I think a lot about efficiency of movement when I'm on long treks, trying to save energy where I can. I'm not sure how this fits in with that but I like the fact that I'm getting an upper-body workout in addition to lower-body when I'm actively using the poles. My arms are never really tired, but I like having something to do with them. I think the motion helps engage my abs too (and who doesn't love that?). Now when I don't have my poles I feel really awkward and often end up hooking my hands in my shoulder straps which does weird things to my shoulders. Give your arms a job to do instead. 

6. Look Cool in Pictures

Hahaha, just kidding. They never look cool. But the solution is to drop them on the ground. Doesn't get much easier than that. 

7. Go-Go Gadget Arm

This one I learned from Colin Fletcher's book "Complete Walker." Picture it: you've set up camp and a sudden downpour sends you running into your tent. But your water bottle is still outside, just out of reach. No need to find your raincoat - just use your pole to reach it and bring it home.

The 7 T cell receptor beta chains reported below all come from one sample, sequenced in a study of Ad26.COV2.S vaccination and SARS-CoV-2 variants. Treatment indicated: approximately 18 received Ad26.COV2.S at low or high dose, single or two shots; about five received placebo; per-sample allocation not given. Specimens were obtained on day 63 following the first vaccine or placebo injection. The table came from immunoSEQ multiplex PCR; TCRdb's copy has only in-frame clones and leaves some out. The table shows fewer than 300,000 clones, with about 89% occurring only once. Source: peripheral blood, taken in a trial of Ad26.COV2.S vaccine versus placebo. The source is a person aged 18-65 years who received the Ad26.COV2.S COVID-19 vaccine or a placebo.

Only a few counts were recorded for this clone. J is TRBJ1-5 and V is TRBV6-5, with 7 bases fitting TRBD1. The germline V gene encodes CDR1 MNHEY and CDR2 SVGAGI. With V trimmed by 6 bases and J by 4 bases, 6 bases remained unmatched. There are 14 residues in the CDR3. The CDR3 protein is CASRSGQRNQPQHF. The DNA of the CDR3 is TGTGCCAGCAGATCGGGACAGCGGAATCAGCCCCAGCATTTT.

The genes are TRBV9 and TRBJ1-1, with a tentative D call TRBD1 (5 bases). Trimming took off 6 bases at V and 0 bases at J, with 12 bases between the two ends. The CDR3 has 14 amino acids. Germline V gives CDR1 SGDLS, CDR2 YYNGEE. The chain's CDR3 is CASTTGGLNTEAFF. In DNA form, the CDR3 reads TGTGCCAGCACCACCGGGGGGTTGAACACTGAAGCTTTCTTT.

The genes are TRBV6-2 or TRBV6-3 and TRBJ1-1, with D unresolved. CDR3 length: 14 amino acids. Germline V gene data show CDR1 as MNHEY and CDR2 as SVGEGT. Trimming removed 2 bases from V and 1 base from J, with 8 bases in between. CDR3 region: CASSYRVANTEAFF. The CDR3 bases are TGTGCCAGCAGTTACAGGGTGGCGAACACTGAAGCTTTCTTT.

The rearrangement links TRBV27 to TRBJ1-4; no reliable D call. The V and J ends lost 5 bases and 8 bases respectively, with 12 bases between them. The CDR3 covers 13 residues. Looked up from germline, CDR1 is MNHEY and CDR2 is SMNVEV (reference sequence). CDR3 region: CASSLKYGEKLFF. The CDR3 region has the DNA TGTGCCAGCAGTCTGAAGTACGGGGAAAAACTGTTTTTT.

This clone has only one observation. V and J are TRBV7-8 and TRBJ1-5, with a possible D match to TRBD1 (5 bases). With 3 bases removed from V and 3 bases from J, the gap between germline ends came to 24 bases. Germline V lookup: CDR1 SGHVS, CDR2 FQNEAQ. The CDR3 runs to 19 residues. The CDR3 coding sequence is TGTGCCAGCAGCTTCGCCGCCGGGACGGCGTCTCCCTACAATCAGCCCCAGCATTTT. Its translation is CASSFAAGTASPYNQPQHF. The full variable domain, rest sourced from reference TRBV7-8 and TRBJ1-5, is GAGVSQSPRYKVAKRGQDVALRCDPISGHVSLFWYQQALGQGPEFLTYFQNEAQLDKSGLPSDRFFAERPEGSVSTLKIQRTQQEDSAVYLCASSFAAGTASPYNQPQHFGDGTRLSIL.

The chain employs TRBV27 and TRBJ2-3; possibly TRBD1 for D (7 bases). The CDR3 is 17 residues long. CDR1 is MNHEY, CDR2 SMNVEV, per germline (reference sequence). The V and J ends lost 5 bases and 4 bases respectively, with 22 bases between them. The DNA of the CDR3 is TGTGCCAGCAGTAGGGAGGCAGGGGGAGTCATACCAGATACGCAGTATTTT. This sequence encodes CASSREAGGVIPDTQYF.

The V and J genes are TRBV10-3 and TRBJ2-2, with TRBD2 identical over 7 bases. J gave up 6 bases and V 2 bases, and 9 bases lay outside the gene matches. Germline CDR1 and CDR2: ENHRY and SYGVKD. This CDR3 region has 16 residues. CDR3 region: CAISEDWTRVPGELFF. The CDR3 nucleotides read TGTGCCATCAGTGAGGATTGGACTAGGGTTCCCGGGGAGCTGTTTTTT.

8. Keeping Pace

On the few hikes that I've forgotten my poles I actually hike slower, and I don't have as steady a rhythm. A tip I learned from running is to always try to keep the same cadence, even if that means you're taking baby steps uphill. The length of the step isn't as important as the rate of steps when you're covering long distances, and poles often help do that. 

9. Tripod

I do a lot of hiking and camping by myself. I'm not super vain, but it is nice to actually be in the frame once in awhile (and convince my family I'm still alive when I don't have time to call). I've found that the wrist strap makes a clever little cradle for my camera/phone. I just stab the pole into the dirt as hard as possible, cradle the camera in the strap on a timer setting, and then continue up the trail.